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Obamanomics has spurred increasing distrust of government — and that was before the tax scandal.
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The expanding Internal Revenue Service scandal could hardly be any more Drudgeriffic. Well, maybe if in addition to singling out groups with “tea party” or “patriot” in their names, the agency had purchased a few billions rounds of hollow-point ammo. Maybe then. But even as is, the scandal is looking pretty bad and getting worse. The Wall Street Journal is now reporting that the IRS also “scrutinized conservative groups for raising political concerns over government spending, debt and taxes or even for advocating making America a better place to live.”
We’ll see where this eventually goes. Maybe the whole story really is just about a few bad apples in the IRS Cincinnati office — or maybe as more details emerge, the mainstream media will start tagging it “IRS-gate.” Either way, it probably represents the last shovelful of dirt on the central mission of Barack Obama’s presidency: rehabilitating Big Government’s reputation as a necessary first step toward a new Progressive Era. In his first inaugural address, Obama tried to reframe in technocratic terms the issue of government’s proper size and scope: “The question we ask today is not whether our government is too big or too small, but whether it works, whether it helps families find jobs at a decent wage, care they can afford, a retirement that is dignified.”
In essence, Obama was reopening an issue many hoped had closed after President Bill Clinton declared that the “era of big government is over” in his 1996 State of the Union address. Then, at his second inaugural, Obama answered the question posed back in his first, saying that although “we have never relinquished our skepticism of central authority, . . . we have always understood that when times change, so must we; that fidelity to our founding principles requires that preserving our individual freedoms ultimately requires collective action.” Big Government was back, baby.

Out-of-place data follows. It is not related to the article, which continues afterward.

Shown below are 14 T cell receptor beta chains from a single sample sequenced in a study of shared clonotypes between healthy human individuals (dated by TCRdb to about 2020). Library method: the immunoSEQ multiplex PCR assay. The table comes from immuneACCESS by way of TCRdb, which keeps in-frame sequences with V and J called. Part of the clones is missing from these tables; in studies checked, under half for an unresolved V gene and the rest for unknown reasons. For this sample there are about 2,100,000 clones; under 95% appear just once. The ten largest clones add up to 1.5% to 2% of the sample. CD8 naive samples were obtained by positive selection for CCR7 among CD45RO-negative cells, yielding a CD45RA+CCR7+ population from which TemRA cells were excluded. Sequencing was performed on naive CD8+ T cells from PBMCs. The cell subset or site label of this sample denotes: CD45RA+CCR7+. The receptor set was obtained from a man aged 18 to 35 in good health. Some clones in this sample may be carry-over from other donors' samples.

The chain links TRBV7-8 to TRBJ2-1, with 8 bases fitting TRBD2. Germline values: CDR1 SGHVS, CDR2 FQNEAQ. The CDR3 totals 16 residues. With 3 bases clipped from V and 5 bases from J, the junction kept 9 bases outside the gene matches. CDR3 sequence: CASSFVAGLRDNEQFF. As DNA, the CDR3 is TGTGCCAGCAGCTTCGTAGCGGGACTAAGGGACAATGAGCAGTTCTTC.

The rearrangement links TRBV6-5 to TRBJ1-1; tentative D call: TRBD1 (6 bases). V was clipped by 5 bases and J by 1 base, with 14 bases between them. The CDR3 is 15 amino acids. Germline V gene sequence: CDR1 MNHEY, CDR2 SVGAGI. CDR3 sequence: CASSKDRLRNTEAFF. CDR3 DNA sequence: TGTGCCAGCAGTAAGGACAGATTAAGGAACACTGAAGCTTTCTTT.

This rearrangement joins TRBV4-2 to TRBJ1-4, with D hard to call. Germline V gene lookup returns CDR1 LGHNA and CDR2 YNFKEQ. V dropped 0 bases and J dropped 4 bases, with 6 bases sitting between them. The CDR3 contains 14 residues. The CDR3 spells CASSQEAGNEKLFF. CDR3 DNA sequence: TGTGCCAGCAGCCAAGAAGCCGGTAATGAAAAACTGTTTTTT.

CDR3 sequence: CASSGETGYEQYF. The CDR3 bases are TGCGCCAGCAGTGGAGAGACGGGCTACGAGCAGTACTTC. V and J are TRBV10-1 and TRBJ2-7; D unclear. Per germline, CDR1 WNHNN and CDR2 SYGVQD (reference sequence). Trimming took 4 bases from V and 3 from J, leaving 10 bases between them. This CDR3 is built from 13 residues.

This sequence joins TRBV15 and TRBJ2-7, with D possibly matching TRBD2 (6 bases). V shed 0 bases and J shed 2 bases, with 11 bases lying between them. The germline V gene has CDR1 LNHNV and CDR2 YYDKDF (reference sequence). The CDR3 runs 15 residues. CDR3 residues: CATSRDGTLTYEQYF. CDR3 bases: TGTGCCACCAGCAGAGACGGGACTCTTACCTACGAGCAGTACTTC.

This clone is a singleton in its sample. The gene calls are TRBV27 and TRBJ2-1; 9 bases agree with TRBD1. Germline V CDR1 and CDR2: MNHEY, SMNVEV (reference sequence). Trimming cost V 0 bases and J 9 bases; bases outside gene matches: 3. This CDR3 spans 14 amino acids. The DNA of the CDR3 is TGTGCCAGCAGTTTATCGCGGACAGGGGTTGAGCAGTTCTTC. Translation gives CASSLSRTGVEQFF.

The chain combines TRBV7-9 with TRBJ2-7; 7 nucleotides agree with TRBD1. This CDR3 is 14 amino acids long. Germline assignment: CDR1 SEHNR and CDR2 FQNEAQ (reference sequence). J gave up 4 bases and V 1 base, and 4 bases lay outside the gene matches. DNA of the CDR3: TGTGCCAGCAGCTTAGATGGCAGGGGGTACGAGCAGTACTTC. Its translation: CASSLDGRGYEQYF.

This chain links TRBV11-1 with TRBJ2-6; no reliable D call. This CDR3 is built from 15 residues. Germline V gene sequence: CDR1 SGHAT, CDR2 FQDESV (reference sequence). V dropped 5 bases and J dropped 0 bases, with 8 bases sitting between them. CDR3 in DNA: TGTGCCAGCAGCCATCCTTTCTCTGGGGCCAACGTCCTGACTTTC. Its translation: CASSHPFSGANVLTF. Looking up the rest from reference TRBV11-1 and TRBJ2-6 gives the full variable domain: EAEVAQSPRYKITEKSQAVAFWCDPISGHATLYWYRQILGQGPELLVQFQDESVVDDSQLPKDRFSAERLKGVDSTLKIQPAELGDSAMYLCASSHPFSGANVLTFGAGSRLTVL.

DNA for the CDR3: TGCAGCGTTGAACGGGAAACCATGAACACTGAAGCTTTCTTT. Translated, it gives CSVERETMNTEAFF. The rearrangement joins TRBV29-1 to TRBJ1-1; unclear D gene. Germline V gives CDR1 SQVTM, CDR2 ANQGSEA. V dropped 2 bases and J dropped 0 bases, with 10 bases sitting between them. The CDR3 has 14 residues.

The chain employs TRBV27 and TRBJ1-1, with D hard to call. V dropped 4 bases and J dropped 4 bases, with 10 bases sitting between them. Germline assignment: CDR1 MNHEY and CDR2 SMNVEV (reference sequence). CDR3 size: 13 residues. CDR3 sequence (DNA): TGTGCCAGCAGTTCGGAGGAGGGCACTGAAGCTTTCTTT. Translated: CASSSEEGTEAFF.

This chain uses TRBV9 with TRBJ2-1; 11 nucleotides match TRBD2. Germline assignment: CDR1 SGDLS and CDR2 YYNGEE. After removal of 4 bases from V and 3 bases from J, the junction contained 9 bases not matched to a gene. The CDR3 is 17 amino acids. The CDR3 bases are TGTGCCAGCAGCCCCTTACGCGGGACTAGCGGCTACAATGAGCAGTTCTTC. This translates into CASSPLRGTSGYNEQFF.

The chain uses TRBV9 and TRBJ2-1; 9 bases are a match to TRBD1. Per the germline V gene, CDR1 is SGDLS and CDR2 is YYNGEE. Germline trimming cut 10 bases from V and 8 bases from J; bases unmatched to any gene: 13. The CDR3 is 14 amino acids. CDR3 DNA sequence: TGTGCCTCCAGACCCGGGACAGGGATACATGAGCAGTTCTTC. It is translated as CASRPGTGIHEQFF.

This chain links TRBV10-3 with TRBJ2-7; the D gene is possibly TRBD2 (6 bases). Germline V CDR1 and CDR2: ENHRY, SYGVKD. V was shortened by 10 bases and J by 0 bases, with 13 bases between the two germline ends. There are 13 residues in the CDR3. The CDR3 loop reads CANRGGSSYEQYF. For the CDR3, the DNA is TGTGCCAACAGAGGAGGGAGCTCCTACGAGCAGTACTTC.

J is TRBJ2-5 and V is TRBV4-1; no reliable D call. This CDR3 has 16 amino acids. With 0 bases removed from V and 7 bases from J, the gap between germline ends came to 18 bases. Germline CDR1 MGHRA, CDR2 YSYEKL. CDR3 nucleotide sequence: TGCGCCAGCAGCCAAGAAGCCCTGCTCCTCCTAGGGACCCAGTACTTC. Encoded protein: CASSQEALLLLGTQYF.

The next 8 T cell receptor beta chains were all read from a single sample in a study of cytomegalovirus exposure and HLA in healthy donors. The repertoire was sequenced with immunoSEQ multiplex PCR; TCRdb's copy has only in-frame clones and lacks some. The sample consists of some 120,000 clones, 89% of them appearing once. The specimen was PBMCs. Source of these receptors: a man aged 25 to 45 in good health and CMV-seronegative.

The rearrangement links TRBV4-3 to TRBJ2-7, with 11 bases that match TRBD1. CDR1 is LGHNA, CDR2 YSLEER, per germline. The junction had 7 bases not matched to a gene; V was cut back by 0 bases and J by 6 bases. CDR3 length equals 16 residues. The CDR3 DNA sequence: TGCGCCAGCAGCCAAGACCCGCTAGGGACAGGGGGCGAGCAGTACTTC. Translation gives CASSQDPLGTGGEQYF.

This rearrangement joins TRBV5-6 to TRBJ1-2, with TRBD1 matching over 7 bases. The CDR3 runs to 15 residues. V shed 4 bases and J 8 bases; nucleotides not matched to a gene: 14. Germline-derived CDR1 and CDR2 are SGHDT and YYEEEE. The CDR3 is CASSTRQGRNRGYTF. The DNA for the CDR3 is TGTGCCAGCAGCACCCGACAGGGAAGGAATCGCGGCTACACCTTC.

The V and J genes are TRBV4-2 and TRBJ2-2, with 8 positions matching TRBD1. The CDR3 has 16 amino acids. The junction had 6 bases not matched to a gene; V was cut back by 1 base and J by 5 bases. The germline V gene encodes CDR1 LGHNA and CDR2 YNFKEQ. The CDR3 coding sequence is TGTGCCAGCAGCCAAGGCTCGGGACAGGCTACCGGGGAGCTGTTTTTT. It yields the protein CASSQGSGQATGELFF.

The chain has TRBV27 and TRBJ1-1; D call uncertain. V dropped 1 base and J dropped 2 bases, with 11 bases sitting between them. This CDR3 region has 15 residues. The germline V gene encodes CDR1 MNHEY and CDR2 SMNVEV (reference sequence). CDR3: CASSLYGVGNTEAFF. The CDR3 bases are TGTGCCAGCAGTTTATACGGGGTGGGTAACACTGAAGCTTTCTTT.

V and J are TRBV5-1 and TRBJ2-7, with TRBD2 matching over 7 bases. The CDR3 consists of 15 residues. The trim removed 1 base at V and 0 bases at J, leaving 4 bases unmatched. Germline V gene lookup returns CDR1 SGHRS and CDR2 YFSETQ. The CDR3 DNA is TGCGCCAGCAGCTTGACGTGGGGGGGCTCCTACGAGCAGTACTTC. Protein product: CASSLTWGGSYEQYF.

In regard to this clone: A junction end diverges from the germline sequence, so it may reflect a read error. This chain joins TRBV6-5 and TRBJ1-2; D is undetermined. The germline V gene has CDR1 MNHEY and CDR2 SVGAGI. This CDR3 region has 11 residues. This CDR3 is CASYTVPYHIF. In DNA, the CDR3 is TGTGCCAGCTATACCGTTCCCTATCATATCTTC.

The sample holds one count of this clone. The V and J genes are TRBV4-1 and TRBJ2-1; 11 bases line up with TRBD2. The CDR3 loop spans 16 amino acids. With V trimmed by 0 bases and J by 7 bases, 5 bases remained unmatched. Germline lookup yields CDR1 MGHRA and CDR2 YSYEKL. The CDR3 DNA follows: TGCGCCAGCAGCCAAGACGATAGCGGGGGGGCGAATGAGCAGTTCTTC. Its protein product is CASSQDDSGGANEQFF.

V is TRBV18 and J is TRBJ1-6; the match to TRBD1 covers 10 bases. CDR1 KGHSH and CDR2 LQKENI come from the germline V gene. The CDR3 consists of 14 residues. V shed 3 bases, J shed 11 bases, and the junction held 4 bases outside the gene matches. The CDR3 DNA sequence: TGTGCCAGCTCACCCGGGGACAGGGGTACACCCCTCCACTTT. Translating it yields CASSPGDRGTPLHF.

But those bold words were out of sync with the results of the Obama agenda. Indeed, they were barely out the president’s mouth when Pew Research put out a damning survey with this conclusion: “As Barack Obama begins his second term in office, trust in federal government remains mired near a historic low, while frustration with government remains high.”
And why wouldn’t it? Little about Obamanomics has built confidence that government led by the Left’s best and brightest can actually solve problems — or at least solve them without creating even worse, unintended consequences. Take Obama’s three major policy achievements: the American Recovery and Reinvestment Act, the Patient Protection and Affordable Care Act, and the Dodd–Frank Wall Street Reform and Consumer Protection Act.
The $800 billion stimulus was supposed to kick-start the economic recovery. Instead of the unemployment rate’s dropping back to 5 percent, as Team Obama predicted for 2013, the collapse in labor-force participation, notes a new Goldman Sachs report, means the real jobless rate is more like 9 percent.
A recent survey by the Kaiser Family Foundation found that only 35 percent of Americans viewed Obamacare “very” or “somewhat” favorably, statistically tied with the lowest level of support since it passed in March 2010. And that was before a landmark study cast into doubt whether the heart of Obamacare, the vast Medicaid expansion, will do much of anything to improve health-care outcomes.
And last week, Federal Reserve chairman Ben Bernanke reiterated that Dodd-Frank has yet to end “too big to fail.” Instead, the megabanks have become only bigger and the financial sector even more concentrated.
If you are keeping score at home, Obama is zero for three. And now Americans have been reminded that not only is big and intrusive government inefficient, it is also often corrupt. The Obama administration and its all-star cast were supposed to be progressivism’s 21st-century proof of concept. Instead, they may have set progressivism back for another generation.
— James Pethokoukis, a columnist, blogs for the American Enterprise Institute.
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